No matter how hard we push and pull the concept, it remains in the realm of politics rather than law and convention. John Nethercote put it this way: “The mandate idea is quintessentially a political doctrine in two important senses.
In the first instance, it exists in the realms of political debate and competition. It is not a term that is….to be found in constitutions or laws. A second sense in which mandate is a political doctrine is its provenance. It has been developed by politicians themselves in the context of electoral and parliamentary activity”.
What do we mean by a mandate?
How, then, is the term itself used in political debate?
According to Wikipedia, it is “the concept of a government having a legitimate mandate to govern via the fair winning of a democratic election”.
Nethercote puts it this way: “It is a doctrine which seeks to reinforce the legal basis on which election winners take the reins of government with a claim to legitimacy in so doing; the winners take office as agents of popular will as well as in their own right.”
Being able to do the things promised in an election is one side of the coin but there is another side as well:
New governments that attempt to introduce policies they did not make public during an election campaign are said to not have a legitimate mandate to implement such policies.
It takes us into that sometimes crystal-clear and sometimes murky territory of what a party said — and didn’t say — in an election period.
On the one side is the government (“we said we would do it and should be allowed to”) and on the other their opponents (“you said you weren’t going to do it and we will do all we can to stop you”) — two sides of the one coin we might say.
In discussion around the term, a distinction is often drawn between a general mandate to form a government and a specific mandate to do particular things.
Gough Whitlam speaking in August 1975 spoke of the difference between “a permit to preside over the administration of government” and “a command to perform”. The former he described as a conservative and inadequate definition.
“The mandate as I interpret it”, he said, “is to move by specific programmes toward the general goals and the general objectives accepted by the people at elections”.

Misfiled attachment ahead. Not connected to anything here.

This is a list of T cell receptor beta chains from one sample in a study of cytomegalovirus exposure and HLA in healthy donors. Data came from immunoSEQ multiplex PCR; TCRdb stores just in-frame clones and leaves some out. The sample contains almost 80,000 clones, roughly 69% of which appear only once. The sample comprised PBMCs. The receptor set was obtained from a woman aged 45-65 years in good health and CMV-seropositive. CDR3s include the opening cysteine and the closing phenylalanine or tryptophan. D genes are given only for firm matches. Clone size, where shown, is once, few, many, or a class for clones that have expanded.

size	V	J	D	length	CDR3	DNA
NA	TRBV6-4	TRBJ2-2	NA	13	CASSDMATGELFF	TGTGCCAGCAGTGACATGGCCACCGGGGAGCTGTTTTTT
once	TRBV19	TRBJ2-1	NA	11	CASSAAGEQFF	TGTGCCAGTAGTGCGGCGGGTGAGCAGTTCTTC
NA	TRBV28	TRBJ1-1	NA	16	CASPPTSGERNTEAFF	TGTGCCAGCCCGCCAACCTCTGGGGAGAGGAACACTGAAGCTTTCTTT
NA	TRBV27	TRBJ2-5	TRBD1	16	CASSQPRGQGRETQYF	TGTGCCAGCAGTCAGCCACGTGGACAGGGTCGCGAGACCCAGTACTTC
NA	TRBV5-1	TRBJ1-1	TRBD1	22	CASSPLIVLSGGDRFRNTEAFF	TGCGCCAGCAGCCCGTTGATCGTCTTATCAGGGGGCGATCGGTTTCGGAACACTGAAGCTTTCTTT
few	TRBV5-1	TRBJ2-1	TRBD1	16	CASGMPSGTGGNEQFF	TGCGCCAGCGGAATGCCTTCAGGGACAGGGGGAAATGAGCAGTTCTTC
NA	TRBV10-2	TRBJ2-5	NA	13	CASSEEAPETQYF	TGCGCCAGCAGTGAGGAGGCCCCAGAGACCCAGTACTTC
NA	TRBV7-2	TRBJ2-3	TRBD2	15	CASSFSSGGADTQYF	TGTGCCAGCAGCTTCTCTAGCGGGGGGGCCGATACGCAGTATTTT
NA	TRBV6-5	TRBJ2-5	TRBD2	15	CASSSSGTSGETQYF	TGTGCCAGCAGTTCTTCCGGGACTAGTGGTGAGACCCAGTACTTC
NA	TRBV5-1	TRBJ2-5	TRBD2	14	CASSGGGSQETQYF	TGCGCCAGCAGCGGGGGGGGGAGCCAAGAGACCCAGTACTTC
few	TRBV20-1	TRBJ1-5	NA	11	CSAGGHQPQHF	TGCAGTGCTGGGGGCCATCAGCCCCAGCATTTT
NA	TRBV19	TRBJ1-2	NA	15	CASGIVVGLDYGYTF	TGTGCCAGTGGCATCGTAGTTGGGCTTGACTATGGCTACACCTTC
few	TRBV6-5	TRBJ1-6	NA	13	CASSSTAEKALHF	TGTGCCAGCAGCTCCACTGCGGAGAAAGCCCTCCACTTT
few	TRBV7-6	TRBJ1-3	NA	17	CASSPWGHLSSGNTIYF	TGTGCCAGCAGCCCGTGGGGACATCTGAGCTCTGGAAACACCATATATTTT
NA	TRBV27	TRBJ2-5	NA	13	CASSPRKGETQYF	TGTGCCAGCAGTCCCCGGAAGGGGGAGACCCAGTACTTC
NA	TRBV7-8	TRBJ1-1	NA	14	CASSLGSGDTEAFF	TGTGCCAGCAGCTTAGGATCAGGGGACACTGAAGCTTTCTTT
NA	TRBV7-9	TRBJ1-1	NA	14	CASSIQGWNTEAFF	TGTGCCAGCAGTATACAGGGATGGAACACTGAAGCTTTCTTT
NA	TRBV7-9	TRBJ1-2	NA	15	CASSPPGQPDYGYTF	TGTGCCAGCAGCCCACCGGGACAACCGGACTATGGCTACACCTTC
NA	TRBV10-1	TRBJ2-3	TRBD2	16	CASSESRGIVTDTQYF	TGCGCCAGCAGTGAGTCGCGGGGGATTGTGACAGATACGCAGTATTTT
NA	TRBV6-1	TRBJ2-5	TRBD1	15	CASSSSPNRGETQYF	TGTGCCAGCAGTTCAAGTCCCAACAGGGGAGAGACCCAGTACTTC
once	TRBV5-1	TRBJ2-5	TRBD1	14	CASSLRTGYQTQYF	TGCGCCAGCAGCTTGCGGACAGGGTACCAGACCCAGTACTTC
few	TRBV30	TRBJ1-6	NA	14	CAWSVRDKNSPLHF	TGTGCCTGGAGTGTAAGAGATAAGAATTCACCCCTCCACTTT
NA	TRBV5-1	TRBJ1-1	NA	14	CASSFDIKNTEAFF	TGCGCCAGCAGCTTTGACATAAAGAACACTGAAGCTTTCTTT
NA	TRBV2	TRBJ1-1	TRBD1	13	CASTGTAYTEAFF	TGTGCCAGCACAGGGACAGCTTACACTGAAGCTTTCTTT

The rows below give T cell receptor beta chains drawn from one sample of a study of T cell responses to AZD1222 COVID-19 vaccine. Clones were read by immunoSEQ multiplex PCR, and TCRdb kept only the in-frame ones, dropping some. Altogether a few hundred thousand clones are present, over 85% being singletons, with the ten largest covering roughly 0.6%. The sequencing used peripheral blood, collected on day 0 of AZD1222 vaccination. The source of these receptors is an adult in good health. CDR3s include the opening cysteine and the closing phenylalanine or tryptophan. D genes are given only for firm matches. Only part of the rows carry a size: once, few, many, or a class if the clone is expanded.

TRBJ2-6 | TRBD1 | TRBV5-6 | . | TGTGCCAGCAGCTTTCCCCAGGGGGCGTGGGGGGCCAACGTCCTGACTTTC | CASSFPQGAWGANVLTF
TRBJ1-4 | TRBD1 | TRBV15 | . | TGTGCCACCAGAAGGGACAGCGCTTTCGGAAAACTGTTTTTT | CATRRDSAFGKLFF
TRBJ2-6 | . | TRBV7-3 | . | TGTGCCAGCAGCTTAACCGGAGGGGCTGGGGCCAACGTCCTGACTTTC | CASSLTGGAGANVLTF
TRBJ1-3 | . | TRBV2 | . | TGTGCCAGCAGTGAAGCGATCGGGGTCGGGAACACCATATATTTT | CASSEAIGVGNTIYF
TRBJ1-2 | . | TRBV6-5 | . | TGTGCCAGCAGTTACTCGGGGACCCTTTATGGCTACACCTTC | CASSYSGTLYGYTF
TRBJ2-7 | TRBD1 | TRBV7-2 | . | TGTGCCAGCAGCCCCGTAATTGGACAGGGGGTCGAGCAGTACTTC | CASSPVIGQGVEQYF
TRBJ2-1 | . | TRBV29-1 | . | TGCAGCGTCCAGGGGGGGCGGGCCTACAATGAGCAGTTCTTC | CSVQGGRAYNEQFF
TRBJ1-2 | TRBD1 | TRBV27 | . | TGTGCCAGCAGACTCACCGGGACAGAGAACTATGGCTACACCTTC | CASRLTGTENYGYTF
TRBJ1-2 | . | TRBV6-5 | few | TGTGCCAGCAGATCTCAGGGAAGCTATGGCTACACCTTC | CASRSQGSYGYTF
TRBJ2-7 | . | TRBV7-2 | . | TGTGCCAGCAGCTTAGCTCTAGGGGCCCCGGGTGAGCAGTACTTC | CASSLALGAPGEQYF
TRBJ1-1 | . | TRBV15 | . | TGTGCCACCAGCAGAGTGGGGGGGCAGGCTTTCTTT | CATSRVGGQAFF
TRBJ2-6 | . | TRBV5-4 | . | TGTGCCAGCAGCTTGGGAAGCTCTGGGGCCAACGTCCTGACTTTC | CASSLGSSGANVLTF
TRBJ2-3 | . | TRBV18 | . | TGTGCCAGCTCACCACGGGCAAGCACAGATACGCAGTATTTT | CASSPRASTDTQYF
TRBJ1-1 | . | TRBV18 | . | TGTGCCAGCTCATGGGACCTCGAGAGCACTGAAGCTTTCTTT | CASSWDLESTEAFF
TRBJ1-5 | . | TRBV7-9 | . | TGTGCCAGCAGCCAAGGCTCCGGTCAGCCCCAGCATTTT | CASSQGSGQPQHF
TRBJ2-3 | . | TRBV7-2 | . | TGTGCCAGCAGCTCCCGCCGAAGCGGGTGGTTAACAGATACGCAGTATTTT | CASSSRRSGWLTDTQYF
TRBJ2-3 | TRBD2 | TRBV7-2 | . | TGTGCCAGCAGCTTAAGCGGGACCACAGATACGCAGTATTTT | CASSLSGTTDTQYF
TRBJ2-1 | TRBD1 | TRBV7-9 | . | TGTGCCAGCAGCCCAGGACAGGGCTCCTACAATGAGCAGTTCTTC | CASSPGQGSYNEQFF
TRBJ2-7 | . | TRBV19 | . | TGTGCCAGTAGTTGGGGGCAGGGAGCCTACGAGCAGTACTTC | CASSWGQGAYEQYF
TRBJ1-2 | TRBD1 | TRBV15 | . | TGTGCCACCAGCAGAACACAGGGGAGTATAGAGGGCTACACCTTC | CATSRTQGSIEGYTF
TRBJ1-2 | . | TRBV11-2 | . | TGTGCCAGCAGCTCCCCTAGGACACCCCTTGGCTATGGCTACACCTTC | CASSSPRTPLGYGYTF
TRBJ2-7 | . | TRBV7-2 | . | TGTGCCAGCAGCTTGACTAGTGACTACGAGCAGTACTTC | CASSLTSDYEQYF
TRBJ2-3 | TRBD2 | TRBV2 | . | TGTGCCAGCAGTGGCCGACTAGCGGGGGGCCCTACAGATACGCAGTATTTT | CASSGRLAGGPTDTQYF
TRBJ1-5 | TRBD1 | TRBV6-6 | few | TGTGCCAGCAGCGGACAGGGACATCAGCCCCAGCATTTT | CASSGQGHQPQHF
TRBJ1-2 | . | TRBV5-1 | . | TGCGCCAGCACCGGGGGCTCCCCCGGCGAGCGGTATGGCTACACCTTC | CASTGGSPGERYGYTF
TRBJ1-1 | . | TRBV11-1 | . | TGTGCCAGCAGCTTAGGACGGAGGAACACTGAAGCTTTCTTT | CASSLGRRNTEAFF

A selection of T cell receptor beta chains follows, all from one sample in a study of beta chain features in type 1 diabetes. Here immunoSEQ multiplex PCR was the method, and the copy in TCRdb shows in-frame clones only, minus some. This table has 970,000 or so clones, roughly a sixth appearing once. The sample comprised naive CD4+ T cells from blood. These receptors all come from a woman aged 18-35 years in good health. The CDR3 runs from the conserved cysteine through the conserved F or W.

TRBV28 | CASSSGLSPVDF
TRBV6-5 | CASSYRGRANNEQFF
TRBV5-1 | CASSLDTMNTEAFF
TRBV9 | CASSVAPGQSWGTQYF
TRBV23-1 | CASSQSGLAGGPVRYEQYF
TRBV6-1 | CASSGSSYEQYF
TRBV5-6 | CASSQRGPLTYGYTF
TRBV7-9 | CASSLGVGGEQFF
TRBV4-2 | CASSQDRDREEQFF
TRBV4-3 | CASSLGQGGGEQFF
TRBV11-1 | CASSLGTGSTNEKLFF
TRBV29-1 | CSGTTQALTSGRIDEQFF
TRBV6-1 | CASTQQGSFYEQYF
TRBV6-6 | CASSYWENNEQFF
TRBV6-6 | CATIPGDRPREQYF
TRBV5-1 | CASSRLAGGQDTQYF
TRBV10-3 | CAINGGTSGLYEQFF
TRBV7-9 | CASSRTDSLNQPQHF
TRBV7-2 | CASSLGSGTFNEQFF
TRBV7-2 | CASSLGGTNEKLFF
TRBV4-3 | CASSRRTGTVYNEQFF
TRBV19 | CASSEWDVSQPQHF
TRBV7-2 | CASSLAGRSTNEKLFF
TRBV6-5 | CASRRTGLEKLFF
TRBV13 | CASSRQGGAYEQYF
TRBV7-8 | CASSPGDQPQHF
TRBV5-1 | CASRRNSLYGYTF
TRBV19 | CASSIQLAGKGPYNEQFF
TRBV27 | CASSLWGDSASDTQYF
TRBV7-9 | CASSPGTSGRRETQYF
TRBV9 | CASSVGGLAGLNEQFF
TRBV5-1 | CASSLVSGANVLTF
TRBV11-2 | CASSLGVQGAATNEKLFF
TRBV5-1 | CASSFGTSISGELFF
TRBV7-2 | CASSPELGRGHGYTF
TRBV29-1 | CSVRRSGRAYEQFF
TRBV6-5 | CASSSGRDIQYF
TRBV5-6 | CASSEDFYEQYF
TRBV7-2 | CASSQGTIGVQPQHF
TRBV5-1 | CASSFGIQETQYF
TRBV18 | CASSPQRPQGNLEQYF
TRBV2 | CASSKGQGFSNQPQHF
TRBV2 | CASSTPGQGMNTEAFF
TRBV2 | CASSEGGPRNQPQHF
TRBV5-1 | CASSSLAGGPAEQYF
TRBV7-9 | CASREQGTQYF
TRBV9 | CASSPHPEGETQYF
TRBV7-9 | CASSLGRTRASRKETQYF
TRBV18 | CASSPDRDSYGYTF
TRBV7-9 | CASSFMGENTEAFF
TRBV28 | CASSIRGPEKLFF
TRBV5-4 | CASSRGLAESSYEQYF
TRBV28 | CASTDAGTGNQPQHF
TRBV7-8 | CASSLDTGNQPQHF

For Whitlam, this was an important statement of democratic principle and for him just governing with a view to re-election was to undermine the purpose of elections as a bridge to the future. However, whatever the principles involved, the distinction is a useful one to which I will return later.
What’s going on here is clear — the election of a government is said to give a special status to the promises it gave during that campaign. Indeed, the election is seen as the key to accountability, as having sorted out through the process who is to govern and what they are expected to do. It’s peaceful, it’s fair and it’s effective as a way to manage conflicts of ideas and interests.
However, a number of complications soon follow. Firstly, in the commonwealth and five of the states, there are two houses of parliament and not just one.
Those elected to the upper houses, often representing a narrower range of interests and ideas, claim a right at least to be consulted but also to say ‘no’ in the event of fundamental disagreement with the elected government.
Secondly, there’s no guarantee that the governing party itself will have a majority in the lower house. Negotiation over promises given — and not given — inevitably follow. These are political realities in our system and more often than not are unavoidable.
One should also note that all of this necessary consultation and negotiation will be taking place after an election in which some issues will have been canvassed more comprehensively than others and from which lots of different conclusions may be drawn from the voting patterns displayed.